Anti-protest bills

No, It’s Not Okay To Hit Protesters With Your Car

In early 2017, in the wake of Black Lives Matter protests, Standing Rock, and widespread anti-Trump rallies, Republicans introduced over 40 anti-protest bills in 29 states – most in the name of public security.

Eight of the bills became law. Among them were bills that restricted certain types of protest (e.g. wearing masks), increased penalties on protesters, or gave elected officials more powers to block protests. Lawmakers have slowly been criminalizing dissent for years. These bills are hastening the process in Oklahoma, Tennessee, North Carolina and the Dakotas.

Fortunately, many bills were defeated, but these too showed a disturbing trend.  Beginning in North Dakota as a response to the water protectors of Standing Rock, seven bills indemnified motorists from civil and criminal liability if they struck a protester with their vehicle.

Most of the bills were in committee on August 12, 2017, when a 20 year-old Kentucky man, James Fields Jr., drove his grey 2010 Dodge Challenger into an anti-racism protest countering the white supremacist rally in Charlottesville, Virginia.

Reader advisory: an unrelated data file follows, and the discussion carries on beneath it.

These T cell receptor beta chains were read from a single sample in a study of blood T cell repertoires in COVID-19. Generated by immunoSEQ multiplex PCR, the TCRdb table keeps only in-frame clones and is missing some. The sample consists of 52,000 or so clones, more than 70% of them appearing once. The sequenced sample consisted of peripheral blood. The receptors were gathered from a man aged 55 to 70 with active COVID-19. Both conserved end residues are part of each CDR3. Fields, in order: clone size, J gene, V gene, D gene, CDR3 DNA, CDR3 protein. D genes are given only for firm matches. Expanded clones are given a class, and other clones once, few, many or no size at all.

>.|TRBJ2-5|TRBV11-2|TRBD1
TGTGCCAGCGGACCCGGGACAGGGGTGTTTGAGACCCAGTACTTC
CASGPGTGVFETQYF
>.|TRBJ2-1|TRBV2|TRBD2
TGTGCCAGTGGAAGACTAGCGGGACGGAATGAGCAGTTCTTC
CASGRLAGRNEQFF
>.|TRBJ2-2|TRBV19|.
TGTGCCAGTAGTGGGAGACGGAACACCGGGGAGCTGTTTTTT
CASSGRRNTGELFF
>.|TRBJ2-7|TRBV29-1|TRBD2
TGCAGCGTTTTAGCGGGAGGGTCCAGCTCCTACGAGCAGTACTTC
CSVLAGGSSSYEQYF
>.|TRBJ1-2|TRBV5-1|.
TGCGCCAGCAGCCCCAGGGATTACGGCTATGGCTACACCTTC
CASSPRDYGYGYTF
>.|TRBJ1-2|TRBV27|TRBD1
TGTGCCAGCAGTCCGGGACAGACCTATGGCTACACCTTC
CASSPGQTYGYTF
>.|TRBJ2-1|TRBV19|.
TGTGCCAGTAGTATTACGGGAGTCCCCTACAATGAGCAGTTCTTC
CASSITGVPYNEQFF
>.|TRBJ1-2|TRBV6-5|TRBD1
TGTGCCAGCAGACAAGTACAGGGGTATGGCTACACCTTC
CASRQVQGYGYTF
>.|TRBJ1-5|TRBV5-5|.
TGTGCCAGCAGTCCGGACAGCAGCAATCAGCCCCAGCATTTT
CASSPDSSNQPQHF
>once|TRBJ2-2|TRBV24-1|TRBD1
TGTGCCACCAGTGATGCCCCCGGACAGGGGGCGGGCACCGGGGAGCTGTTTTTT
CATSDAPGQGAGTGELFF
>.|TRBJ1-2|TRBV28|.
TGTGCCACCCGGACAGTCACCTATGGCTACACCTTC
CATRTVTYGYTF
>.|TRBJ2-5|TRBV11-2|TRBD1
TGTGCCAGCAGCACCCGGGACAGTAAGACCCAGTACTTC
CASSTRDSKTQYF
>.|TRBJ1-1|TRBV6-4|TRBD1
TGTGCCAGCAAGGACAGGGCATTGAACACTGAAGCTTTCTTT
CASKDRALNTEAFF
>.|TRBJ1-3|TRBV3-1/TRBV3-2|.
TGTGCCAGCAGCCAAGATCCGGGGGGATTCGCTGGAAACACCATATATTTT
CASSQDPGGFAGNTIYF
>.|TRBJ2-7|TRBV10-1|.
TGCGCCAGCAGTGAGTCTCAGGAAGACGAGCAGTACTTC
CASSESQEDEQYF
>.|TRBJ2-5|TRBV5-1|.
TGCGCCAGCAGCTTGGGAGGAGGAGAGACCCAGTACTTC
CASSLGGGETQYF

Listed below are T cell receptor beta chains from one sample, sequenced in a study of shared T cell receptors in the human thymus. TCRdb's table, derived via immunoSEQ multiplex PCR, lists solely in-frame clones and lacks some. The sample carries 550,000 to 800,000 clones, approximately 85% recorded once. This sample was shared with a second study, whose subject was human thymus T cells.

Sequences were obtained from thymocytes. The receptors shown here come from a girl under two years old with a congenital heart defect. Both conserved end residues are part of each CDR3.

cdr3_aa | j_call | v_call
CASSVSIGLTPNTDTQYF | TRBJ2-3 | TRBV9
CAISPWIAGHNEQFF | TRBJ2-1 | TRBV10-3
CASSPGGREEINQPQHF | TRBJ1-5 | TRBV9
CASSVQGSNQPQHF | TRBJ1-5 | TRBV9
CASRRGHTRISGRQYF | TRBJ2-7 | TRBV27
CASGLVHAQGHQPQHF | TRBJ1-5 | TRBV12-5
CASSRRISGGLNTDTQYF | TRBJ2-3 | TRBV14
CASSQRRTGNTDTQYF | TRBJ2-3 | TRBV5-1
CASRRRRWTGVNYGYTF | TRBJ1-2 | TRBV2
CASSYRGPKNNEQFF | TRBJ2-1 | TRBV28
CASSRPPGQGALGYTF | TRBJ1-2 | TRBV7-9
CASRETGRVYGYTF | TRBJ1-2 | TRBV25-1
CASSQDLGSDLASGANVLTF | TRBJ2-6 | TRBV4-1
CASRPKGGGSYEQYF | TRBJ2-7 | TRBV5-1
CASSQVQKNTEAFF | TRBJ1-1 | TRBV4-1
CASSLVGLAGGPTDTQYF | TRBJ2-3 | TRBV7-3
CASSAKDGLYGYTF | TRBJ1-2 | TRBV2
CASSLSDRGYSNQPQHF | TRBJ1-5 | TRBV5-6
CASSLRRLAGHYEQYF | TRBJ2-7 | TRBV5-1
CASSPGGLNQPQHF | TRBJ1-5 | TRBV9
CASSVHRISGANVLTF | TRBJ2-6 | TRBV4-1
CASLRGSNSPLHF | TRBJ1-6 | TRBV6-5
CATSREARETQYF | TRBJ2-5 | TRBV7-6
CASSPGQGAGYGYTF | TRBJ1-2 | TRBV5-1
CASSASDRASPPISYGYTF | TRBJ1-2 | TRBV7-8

University of Wisconsin Regents Walked Away From the Challenge of Democracy

On October 6th, the University of Wisconsin’s Board of Regents, mostly appointees of Governor Scott Walker, approved the ‘Commitment to Academic Freedom and Freedom of Expression’ policy. If a student is charged with “disorderly conduct” or “disruption of freedom of expression” two times, they will be suspended. Three times and they’ll be expelled.

Wisconsin campuses do not have a big enough problem - presumably protests drowning out other protests or speakers – to warrant this measure. The Regents, stewards of 26 institutions of higher education, are buying into a conservative fad and pandering to Governor Scott who can’t muster the energy to pass similar limitations in Madison.

Free Assembly on the Minnesota Governor’s Desk, and at a Crossroads

With the passage of an amended public safety bill last Monday, the Minnesota House of Representatives have thrust the Gopher State to the fore of a national pandemic of bills attacking our human right to freedom of peaceful assembly. By last count, Republicans in 19 states have proposed 28 anti-protest bills, some indemnifying motorists who strike protesters with their cars, others applying anti-racketeering laws to protest organizers.

In Minnesota, this charge has been lead by Representative Nick Zerwas of Elk River, who has fashioned himself an authority on how and where first amendment rights are “legal”. Due to the partisan recklessness of Rep. Zerwas and his colleagues in Saint Paul, Minnesota has the dubious distinction of pushing some of those 28 anti-protest bills farthest down the field. By vetoing these bills, Governor Mark Dayton can also stop this nationwide momentum against peaceful assembly.